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Another utf-8 related problem I believe...

I am using php to update data in a mysql db then display that data elsewhere in the site. Previously I have run into utf-8 problems before where special characters are displayed as question marks when viewed in a browser but this one seems slightly different.

I have a number of records to enter that contain the è character. If I enter this directly in the db then it appears correctly on the page so I take this to mean that utf-8 content is being output correctly.

However when I try and update the values in the db through php, then the è character is replaced. What appears instead is & Atilde ; & uml ; (without the spaces) which appears in the browser as è

I have the tables in the database set to use UTF-8. I believe this is correct cos, as mentioned, if I update the db through phpMyAdmin, its all ok. Similarly I have set the character encoding for the page which seems to be correct. I am also running the sql statement "SET NAMES 'utf8';" before trying to update the db.

Anyone have any other ideas as to where the problem may lie?

Many thanks

share|improve this question
up vote 3 down vote accepted

Yup.

The character you have is LATIN SMALL LETTER E WITH GRAVE. As you can see, in UTF-8 that character is encoded into two bytes 0xC3 and 0xA8.

But in many default, western encodings (such as ISO-8859-1) which are single-byte only, this multi-byte character is decoded as two separate characters, LATIN CAPITAL LETTER A WITH TILDE and DIAERESIS. Notice how they are both encoded as C3 and A8 in ISO-8859-1?

Furthermore, it looks like PHP is processing these characters through htmlentities() which result in the à and ¨ respectively.

So, where exactly is the problem in your code? Well, htmlentities() could be doing it all by itself since its 3rd argument is a encoding name - which you may not have properly set to 'UTF-8'. But it could be some other string processing function as well. (Note: As a general rule, it's a bad idea to store HTML entities in the database - this step should be reserved for time of display)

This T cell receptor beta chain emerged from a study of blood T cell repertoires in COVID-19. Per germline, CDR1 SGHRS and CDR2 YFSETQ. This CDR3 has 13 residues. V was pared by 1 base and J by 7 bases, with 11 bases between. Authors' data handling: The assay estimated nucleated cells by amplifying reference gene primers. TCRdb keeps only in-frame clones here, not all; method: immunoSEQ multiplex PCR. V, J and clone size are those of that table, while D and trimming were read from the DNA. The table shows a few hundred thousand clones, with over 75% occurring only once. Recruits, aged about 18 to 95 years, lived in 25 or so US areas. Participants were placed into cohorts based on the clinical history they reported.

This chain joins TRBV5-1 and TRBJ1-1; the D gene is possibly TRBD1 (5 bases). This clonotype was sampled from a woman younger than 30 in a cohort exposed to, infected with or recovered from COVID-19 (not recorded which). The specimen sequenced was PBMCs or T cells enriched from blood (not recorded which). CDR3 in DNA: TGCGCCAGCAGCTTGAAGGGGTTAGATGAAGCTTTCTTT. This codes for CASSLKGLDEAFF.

There are a bunch of other ways to trip yourself up with UTF-8 in php - I suggest hitting up the cheatsheet and make sure you're in good shape.

share|improve this answer
    
Yup. A bit lengthy way to say "get rid of htmlentities". – Your Common Sense May 21 '10 at 16:04
    
I always like to explain exactly what's going on when encodings are involved. Anything I can do to elevate understanding is a win in my book. – Peter Bailey May 21 '10 at 16:19
    
Cheers for that. Much appreciated – Addsy May 21 '10 at 19:43

Well it is your own code convert characters into entities.
To make it right:

  1. Ban htmlentities function from your scripts forever.
  2. Use htmlspecialchars, but not on insert, but whan displaying data.
  3. Repair existing data in the database using html_entity_decode.
share|improve this answer

I suppose you're taking the results of some form submission and inserting the results in the database. If so, you must ensure that you instruct the browser to send UTF-8 data and you should validate the user input for a valid UTF-8 stream.

Change your form element to include accept-charset:

<form accept-charset="utf-8" method="post" ... >
    <input type="text name="field" />
    ...
</form>

Validate the data with:

$valid = array_key_exists("field", $_POST) && !is_array($_POST['field']) &&
    preg_match('//u', $_POST['field']) && ...; //check length with mb_strlen etc.
share|improve this answer

I think you miss Content-Type declaration on the html page:

<meta http-equiv="Content-Type" content="text/html; charset=UTF-8" />

If you don't have it, the browser will guess the encoding, and convert any characters outside of that encoding to entities when posting a form.

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